Publications on sexuality and law

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  • Case Study: Sexual and Reproductive Health Rights of Women Living with HIV in South Africa

    • This case study presents five examples of the violation of sexual and reproductive health rights of women living with HIV, and explores the underlying causes and dynamics. 
    • The review presents a number of key recommendations for South African activists, the South African government, and international donors such as measures to harmonise existing policies to fit the needs of women living with HIV
    • Establish and institutionalise rights-based training for health care workers and to institute redress mechanisms for women whose rights have been violated
  • BOOSHTEE! Survival and Resilience in Ethiopia

    • Homosexuality is illegal in Ethiopia, same-sex behaviour is not prosecuted because the government views it as a low law enforcement priority 
    • The illegality of same-sex relations continues to drive and justify social and economic exclusion and human rights abuses of same-sex attracted people
  • Negotiating Public and Legal Spaces: The Emergence of an LGBT Movement in Vietnam

    • Over the past five years there has been a big increase in the public visibility of LGBT persons and civil society organisations. The first LGBT Pride event was held in 2012 in spite of legal restrictions on peaceful assembly.
    • Laws regarding family and marriage are selectively enforced. While same-sex marriage is prohibited by law, some couples are able to hold unofficial wedding ceremonies without being fined.
  • Case Study: A Progressive Constitution Meets Lived Reality: Sexuality and the Law in South Africa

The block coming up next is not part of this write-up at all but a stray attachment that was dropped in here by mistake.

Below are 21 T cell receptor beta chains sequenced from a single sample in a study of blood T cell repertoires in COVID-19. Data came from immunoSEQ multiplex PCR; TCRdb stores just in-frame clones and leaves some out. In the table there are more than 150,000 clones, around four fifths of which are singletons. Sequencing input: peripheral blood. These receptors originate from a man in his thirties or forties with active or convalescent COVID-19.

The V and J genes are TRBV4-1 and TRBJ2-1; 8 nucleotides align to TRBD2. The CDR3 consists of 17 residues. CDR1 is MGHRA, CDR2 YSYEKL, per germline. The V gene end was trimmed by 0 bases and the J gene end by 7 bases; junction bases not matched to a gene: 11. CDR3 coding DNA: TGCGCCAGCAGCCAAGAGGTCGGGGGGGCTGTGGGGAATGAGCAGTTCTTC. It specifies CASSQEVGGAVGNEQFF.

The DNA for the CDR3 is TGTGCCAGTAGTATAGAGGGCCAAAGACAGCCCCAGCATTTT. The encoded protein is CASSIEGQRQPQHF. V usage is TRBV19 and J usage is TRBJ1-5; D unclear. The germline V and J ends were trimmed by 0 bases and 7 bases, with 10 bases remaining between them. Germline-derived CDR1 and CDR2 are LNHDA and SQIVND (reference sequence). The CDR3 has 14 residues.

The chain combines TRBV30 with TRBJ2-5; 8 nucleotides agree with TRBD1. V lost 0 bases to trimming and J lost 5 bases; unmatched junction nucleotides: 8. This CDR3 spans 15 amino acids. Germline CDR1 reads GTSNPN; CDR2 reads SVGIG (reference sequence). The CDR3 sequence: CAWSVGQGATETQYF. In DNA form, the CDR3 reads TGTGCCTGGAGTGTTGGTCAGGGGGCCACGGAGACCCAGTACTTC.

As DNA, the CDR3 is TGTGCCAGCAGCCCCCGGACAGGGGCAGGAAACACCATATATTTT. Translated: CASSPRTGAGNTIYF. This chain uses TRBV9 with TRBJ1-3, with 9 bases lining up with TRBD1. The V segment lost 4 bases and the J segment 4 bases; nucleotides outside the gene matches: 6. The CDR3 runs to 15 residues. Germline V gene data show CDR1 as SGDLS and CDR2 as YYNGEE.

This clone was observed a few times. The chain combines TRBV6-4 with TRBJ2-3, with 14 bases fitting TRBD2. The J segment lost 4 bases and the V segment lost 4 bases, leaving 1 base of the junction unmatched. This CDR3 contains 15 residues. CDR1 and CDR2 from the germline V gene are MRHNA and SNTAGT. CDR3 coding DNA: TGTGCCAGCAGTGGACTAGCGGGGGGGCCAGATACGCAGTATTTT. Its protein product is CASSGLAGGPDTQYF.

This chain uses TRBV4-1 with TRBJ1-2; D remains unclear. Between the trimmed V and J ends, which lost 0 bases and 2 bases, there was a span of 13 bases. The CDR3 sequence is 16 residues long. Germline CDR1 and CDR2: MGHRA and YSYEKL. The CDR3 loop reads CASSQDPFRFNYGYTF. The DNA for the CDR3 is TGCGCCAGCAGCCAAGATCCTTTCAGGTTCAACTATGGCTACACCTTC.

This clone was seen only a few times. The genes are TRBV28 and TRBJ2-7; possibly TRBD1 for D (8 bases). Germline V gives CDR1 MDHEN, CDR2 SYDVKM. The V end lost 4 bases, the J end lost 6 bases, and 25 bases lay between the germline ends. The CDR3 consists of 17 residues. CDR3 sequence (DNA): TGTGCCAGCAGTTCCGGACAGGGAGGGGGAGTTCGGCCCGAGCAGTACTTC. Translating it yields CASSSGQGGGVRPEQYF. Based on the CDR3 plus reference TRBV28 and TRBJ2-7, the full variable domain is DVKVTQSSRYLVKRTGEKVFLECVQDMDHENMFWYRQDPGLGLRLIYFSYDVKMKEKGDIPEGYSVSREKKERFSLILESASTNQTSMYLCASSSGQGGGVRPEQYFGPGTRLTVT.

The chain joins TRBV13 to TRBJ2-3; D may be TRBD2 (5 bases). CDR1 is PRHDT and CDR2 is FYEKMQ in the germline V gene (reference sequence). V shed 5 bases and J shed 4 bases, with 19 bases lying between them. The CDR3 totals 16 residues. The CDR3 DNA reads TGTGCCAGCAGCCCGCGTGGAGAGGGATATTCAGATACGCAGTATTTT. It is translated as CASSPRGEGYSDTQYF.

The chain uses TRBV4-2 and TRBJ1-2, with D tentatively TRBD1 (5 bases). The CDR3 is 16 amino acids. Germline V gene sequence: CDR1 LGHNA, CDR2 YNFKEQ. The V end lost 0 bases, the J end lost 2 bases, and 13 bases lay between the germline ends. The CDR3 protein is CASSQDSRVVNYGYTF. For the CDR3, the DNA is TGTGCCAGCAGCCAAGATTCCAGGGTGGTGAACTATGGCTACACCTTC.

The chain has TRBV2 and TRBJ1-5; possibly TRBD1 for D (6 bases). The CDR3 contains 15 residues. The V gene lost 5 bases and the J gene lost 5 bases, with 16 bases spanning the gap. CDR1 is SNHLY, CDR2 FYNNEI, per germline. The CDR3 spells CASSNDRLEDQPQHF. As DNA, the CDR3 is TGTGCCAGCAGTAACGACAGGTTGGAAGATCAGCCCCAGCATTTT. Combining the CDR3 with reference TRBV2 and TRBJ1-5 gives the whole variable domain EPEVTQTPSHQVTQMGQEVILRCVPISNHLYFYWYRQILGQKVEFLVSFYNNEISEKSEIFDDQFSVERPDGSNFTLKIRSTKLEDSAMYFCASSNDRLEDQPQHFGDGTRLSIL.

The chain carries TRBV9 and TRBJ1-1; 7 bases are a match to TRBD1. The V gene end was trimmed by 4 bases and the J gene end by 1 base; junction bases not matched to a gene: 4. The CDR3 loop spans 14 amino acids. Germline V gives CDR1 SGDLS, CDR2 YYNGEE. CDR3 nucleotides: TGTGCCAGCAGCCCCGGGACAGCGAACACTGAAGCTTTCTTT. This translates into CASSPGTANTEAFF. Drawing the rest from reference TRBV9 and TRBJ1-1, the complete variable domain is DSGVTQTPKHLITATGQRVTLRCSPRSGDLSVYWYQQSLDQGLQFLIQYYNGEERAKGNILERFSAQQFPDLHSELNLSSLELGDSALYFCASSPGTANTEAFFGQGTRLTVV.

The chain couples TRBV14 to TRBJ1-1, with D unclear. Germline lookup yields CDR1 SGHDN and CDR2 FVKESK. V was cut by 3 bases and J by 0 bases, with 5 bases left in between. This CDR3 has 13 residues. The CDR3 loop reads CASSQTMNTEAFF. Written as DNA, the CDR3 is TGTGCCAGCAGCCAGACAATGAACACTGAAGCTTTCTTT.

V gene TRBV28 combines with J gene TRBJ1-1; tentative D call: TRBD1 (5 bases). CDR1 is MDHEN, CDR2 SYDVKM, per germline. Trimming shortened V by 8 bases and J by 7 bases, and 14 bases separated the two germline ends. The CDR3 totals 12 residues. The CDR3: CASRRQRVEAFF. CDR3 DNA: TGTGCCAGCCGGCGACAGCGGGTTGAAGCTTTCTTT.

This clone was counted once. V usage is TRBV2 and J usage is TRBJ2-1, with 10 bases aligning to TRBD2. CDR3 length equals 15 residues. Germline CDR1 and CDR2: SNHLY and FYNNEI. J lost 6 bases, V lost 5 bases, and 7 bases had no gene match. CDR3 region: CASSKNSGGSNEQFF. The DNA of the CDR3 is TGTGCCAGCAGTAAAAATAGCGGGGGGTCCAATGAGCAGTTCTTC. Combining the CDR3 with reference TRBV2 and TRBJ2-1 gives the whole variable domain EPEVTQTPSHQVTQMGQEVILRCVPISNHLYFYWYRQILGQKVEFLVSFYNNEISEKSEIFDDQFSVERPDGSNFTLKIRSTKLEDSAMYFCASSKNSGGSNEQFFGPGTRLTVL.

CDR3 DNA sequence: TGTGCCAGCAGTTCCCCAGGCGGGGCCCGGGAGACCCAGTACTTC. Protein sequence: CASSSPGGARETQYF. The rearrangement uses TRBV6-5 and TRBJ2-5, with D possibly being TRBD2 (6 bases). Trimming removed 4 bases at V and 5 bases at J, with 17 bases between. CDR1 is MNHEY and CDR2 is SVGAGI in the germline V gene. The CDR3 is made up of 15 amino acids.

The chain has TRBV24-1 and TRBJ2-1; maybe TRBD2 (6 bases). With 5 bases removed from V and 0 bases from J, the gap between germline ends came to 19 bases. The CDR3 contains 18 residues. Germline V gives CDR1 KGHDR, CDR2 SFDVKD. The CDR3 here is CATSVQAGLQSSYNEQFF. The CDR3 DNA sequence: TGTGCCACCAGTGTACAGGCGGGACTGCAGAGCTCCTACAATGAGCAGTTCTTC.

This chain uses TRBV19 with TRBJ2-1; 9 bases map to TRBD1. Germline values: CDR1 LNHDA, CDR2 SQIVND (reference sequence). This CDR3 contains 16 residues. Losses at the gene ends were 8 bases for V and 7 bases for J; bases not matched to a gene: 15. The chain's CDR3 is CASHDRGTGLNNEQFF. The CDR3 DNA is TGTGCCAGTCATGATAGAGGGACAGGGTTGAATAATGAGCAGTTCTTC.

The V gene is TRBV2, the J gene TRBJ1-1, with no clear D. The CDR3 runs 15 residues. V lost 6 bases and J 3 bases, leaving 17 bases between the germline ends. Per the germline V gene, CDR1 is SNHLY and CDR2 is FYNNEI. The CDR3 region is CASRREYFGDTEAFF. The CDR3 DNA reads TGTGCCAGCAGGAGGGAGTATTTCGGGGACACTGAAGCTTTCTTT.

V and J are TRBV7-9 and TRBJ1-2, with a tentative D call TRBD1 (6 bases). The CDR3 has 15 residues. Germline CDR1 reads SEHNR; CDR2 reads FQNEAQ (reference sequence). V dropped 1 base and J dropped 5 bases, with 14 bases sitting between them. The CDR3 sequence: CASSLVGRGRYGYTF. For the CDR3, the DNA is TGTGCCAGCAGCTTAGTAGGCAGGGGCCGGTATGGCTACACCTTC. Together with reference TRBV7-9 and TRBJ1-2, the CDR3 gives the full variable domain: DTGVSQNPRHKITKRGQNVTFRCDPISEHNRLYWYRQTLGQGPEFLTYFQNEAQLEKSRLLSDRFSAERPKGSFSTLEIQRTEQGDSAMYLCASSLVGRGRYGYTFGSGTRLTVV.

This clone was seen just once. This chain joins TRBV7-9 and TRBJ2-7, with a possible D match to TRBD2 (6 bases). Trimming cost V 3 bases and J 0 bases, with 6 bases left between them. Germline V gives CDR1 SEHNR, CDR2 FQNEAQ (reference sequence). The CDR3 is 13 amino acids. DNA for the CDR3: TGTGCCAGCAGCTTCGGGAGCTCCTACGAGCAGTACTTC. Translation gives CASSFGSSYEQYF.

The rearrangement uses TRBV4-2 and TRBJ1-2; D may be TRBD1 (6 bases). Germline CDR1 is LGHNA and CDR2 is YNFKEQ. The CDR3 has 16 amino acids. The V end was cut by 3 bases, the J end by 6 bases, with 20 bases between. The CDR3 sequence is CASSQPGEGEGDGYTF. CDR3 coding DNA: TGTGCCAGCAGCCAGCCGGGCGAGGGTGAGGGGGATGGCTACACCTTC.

• In the South African legal context, hate crimes are not yet recognised as a specific category, despite high levels of physical and sexual assault based on sexual orientation or gender identity.
    • Homophobia, conservatism and a weak rule of law have made it difficult for gay, lesbian and transgender people to realise their rights as enshrined in the South African Consitution.   
  • Case Study: The legal status of the Anti Homosexuality Bill in Uganda

    • The Anti-Homosexuality Bill in Uganda contains a number of provisions that, for legal reasons, are nearly impossible to implement. Two examples include:
      1. The difficulty of collecting evidence as there is no 'complainant' for sex between consenting adults;
      2. The punishment is 'disproportionate' under criminal law as there is no vicitm of the 'crime' of homosexuality between consenting adults.
  • Development, Discourse and Law: Transgender and Same-Sex Sexualities in Nepal

    • In 2011, Nepal became the first country in the world to add a third category in addition to male and female in the national population and housing census. Since 2013, the state have begun to issue citizenship documents listing a third gender.
    • While this affirms the equal citizenship rights of third gender people in Nepal, they continue to experience explicit prejudice, lack of economic opportunity and familial rejection. 
  • Politically Motivated Sexual Assault and the Law in Violent Transitions: A Case Study from Egypt

    • The current legal system does not recognise men as victims of sexual assault.